Divry van Bogaert syndrome
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Divry van Bogaert syndrome is a familial juvenile-onset syndrome characterized by livedo racemosa, juvenile ischemic stroke, juvenile cerebral white matter disease leading to premature dementia, and epilepsy.
juvenile ischemic stroke
early-onset cognitive impairment
livedo racemosa: a net-like violaceous discoloration of the skin, persistent even after warming of the limbs
juvenile dementia or juvenile-onset of progressive cognitive impairment
juvenile ischemic stroke (defined as a stroke <45 years)
juvenile onset of leukoaraiosis
cerebral angiogram showing peripheral arterial occlusions and peripheral angiomatosis
Typical features include:
extensive, multifocal occlusions of the peripheral, small- and medium-sized cerebral arteries
extensive neovascularization, with a network of thin and irregular collateral vessels giving an 'angiomatous appearance' of the peripheral circulation
leptomeningeal anastomoses are present: small arterial connections connecting the terminal cortical branches of the major arteries MCA, ACA and PCA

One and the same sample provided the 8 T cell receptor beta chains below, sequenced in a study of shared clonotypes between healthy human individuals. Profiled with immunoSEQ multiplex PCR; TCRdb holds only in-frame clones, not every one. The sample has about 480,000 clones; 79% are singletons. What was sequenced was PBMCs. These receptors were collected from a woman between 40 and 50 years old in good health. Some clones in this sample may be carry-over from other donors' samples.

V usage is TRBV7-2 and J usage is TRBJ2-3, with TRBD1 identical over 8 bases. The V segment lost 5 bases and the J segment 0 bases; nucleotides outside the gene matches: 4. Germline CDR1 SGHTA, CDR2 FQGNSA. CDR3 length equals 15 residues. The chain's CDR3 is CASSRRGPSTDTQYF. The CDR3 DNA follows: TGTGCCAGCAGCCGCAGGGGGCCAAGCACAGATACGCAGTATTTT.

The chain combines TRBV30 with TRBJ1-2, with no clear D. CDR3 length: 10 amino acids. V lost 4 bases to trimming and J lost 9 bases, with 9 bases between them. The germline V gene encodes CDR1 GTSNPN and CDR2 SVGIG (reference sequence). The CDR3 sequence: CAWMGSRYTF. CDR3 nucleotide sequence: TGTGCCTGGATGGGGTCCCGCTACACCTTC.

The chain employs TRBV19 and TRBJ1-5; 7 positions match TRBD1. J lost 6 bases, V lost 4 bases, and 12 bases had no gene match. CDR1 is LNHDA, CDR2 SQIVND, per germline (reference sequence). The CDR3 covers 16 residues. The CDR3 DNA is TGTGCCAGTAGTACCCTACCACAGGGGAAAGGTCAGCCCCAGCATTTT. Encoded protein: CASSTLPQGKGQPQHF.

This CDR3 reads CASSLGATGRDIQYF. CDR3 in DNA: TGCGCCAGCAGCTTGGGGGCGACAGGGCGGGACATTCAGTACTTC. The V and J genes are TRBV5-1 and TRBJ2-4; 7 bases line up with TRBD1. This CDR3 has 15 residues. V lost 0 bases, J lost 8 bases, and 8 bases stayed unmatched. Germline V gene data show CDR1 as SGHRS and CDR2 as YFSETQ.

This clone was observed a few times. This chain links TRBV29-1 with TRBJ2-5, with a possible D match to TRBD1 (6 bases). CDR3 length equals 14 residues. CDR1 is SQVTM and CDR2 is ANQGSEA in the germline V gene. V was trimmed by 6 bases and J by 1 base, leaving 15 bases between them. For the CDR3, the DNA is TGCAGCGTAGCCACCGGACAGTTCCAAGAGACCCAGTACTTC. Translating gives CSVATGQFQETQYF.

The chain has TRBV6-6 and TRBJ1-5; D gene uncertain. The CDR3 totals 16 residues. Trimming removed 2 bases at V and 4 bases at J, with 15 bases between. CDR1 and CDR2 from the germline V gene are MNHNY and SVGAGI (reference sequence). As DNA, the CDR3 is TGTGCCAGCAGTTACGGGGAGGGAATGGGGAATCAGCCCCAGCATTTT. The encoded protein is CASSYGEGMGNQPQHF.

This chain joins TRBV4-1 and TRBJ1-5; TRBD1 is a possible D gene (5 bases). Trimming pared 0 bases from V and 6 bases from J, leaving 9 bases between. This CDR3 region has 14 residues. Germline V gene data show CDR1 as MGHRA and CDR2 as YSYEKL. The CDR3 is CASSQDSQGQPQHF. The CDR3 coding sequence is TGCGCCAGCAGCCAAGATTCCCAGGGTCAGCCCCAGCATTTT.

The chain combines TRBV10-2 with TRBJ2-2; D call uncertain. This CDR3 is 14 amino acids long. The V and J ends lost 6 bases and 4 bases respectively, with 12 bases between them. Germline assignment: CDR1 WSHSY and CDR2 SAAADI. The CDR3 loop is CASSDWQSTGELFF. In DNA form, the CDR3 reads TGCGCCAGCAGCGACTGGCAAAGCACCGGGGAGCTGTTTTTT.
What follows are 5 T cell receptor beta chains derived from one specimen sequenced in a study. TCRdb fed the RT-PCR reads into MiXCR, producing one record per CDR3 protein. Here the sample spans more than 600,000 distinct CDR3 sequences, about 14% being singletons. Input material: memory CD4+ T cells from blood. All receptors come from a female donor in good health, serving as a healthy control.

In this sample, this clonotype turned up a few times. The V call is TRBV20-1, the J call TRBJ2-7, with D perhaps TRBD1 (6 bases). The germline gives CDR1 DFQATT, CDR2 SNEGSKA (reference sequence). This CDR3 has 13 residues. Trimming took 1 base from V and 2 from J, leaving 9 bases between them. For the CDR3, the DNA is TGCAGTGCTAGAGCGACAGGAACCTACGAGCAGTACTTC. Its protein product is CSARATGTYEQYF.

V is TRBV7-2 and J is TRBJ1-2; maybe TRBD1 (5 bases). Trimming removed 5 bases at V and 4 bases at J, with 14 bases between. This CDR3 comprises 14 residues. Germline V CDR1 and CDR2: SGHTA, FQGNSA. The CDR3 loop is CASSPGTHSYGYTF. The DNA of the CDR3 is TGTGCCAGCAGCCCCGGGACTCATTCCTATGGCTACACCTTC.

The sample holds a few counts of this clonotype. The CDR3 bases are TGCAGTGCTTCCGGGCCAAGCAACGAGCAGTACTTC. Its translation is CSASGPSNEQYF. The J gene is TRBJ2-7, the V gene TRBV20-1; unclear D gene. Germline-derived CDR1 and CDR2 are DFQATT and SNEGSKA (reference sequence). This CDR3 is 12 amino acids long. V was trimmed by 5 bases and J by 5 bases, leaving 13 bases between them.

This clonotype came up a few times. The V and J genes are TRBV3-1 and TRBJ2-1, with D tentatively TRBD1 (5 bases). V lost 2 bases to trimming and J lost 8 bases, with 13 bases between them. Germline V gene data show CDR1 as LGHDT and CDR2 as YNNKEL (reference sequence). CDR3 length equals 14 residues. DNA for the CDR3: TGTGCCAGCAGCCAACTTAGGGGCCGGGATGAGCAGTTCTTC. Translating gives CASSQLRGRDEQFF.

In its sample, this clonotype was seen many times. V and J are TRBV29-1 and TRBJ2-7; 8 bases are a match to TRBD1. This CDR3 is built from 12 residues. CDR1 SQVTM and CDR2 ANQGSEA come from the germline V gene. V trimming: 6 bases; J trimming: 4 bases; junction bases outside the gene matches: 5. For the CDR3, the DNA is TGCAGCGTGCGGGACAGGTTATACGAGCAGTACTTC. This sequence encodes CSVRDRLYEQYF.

transdural anastomoses are present: connecting the ECA and ICA territory
MRI brain reveals diffuse leukoaraiosis and/or acute ischemic strokes.
Treatment and prognosis
There is no effective treatment, but antiplatelet therapy is usually advised, similar to management in many other cerebral arteriopathies.
History and etymology
The syndrome was first described by Paul Divry (1889-1967) and Ludo van Bogaert (1897-1989), Belgian physicians, in 1946 2.
less severe cerebrovascular involvement
cerebral angiomatosis, juvenile cognitive impairment, and epilepsy are rare
there usually is no positive familiar history for the disease, although familial cases have been described
approximately half of Sneddon syndrome patients also have antiphospholipid syndrome
skin biopsy can be diagnostic
DSA typically shows occlusion of proximal, large-sized cerebral arteries
there are multiple very small perforator collaterals proximally around the occlusions at the circle of Willis giving a 'cloudy', 'puff of smoke' appearance, unlike Dirvy van Bogaert syndrome which has distal/peripheral angiomatous processes